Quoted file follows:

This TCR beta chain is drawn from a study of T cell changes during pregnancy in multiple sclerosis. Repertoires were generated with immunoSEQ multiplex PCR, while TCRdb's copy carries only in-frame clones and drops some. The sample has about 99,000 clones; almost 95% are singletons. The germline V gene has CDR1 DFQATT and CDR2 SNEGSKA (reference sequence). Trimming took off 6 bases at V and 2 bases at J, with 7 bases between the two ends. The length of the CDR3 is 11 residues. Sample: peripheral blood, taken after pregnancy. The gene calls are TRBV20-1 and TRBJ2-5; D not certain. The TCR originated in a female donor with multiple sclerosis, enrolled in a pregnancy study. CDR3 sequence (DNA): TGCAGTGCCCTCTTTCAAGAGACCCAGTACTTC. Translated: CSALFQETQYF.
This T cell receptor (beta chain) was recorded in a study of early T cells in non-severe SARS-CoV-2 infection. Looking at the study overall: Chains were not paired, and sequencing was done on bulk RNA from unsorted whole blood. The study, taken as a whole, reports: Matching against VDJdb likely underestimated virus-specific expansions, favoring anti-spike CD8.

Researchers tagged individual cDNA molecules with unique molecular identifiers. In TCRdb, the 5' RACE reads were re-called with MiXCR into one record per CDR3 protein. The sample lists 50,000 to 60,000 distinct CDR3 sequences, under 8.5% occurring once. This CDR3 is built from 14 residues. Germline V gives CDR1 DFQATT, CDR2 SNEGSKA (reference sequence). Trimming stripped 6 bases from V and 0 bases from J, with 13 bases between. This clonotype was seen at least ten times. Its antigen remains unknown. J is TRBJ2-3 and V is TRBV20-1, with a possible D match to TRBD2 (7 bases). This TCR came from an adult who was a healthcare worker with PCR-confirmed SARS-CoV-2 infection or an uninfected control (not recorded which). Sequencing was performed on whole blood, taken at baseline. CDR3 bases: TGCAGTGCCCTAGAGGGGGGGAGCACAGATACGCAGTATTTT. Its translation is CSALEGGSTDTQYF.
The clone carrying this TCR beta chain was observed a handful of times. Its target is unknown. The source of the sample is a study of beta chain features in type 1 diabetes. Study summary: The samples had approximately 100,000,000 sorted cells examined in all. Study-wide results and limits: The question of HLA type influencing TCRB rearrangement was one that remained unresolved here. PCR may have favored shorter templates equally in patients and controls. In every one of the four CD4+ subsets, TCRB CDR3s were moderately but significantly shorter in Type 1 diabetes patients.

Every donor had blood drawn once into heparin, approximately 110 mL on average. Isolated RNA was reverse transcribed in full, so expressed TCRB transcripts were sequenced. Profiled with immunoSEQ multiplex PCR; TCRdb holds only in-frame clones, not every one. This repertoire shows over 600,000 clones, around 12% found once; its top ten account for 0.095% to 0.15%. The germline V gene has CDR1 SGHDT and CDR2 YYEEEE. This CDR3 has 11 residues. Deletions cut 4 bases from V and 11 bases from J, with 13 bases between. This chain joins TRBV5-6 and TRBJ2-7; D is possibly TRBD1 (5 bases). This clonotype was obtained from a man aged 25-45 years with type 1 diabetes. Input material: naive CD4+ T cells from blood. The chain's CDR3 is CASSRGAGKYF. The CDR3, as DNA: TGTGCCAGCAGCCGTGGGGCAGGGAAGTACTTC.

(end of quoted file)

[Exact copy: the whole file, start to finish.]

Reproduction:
This TCR beta chain is drawn from a study of T cell changes during pregnancy in multiple sclerosis. Repertoires were generated with immunoSEQ multiplex PCR, while TCRdb's copy carries only in-frame clones and drops some. The sample has about 99,000 clones; almost 95% are singletons. The germline V gene has CDR1 DFQATT and CDR2 SNEGSKA (reference sequence). Trimming took off 6 bases at V and 2 bases at J, with 7 bases between the two ends. The length of the CDR3 is 11 residues. Sample: peripheral blood, taken after pregnancy. The gene calls are TRBV20-1 and TRBJ2-5; D not certain. The TCR originated in a female donor with multiple sclerosis, enrolled in a pregnancy study. CDR3 sequence (DNA): TGCAGTGCCCTCTTTCAAGAGACCCAGTACTTC. Translated: CSALFQETQYF.
This T cell receptor (beta chain) was recorded in a study of early T cells in non-severe SARS-CoV-2 infection. Looking at the study overall: Chains were not paired, and sequencing was done on bulk RNA from unsorted whole blood. The study, taken as a whole, reports: Matching against VDJdb likely underestimated virus-specific expansions, favoring anti-spike CD8.

Researchers tagged individual cDNA molecules with unique molecular identifiers. In TCRdb, the 5' RACE reads were re-called with MiXCR into one record per CDR3 protein. The sample lists 50,000 to 60,000 distinct CDR3 sequences, under 8.5% occurring once. This CDR3 is built from 14 residues. Germline V gives CDR1 DFQATT, CDR2 SNEGSKA (reference sequence). Trimming stripped 6 bases from V and 0 bases from J, with 13 bases between. This clonotype was seen at least ten times. Its antigen remains unknown. J is TRBJ2-3 and V is TRBV20-1, with a possible D match to TRBD2 (7 bases). This TCR came from an adult who was a healthcare worker with PCR-confirmed SARS-CoV-2 infection or an uninfected control (not recorded which). Sequencing was performed on whole blood, taken at baseline. CDR3 bases: TGCAGTGCCCTAGAGGGGGGGAGCACAGATACGCAGTATTTT. Its translation is CSALEGGSTDTQYF.
The clone carrying this TCR beta chain was observed a handful of times. Its target is unknown. The source of the sample is a study of beta chain features in type 1 diabetes. Study summary: The samples had approximately 100,000,000 sorted cells examined in all. Study-wide results and limits: The question of HLA type influencing TCRB rearrangement was one that remained unresolved here. PCR may have favored shorter templates equally in patients and controls. In every one of the four CD4+ subsets, TCRB CDR3s were moderately but significantly shorter in Type 1 diabetes patients.

Every donor had blood drawn once into heparin, approximately 110 mL on average. Isolated RNA was reverse transcribed in full, so expressed TCRB transcripts were sequenced. Profiled with immunoSEQ multiplex PCR; TCRdb holds only in-frame clones, not every one. This repertoire shows over 600,000 clones, around 12% found once; its top ten account for 0.095% to 0.15%. The germline V gene has CDR1 SGHDT and CDR2 YYEEEE. This CDR3 has 11 residues. Deletions cut 4 bases from V and 11 bases from J, with 13 bases between. This chain joins TRBV5-6 and TRBJ2-7; D is possibly TRBD1 (5 bases). This clonotype was obtained from a man aged 25-45 years with type 1 diabetes. Input material: naive CD4+ T cells from blood. The chain's CDR3 is CASSRGAGKYF. The CDR3, as DNA: TGTGCCAGCAGCCGTGGGGCAGGGAAGTACTTC.